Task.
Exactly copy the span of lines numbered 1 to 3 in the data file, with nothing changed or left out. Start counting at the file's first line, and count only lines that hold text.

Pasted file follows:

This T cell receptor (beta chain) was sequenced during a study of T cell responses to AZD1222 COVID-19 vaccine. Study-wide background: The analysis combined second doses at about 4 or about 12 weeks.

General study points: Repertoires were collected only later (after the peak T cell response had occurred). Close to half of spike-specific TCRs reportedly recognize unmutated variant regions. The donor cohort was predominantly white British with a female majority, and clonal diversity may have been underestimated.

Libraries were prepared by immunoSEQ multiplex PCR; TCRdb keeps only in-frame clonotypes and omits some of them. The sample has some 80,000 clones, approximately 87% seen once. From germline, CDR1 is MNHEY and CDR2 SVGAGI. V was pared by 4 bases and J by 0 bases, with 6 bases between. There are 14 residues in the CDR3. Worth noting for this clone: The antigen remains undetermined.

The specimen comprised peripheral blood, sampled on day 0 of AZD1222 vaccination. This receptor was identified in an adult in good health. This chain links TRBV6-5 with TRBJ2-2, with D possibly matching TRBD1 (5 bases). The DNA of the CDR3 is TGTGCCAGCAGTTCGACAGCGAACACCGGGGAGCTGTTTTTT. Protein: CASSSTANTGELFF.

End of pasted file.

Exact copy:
This T cell receptor (beta chain) was sequenced during a study of T cell responses to AZD1222 COVID-19 vaccine. Study-wide background: The analysis combined second doses at about 4 or about 12 weeks.

General study points: Repertoires were collected only later (after the peak T cell response had occurred). Close to half of spike-specific TCRs reportedly recognize unmutated variant regions. The donor cohort was predominantly white British with a female majority, and clonal diversity may have been underestimated.

Libraries were prepared by immunoSEQ multiplex PCR; TCRdb keeps only in-frame clonotypes and omits some of them. The sample has some 80,000 clones, approximately 87% seen once. From germline, CDR1 is MNHEY and CDR2 SVGAGI. V was pared by 4 bases and J by 0 bases, with 6 bases between. There are 14 residues in the CDR3. Worth noting for this clone: The antigen remains undetermined.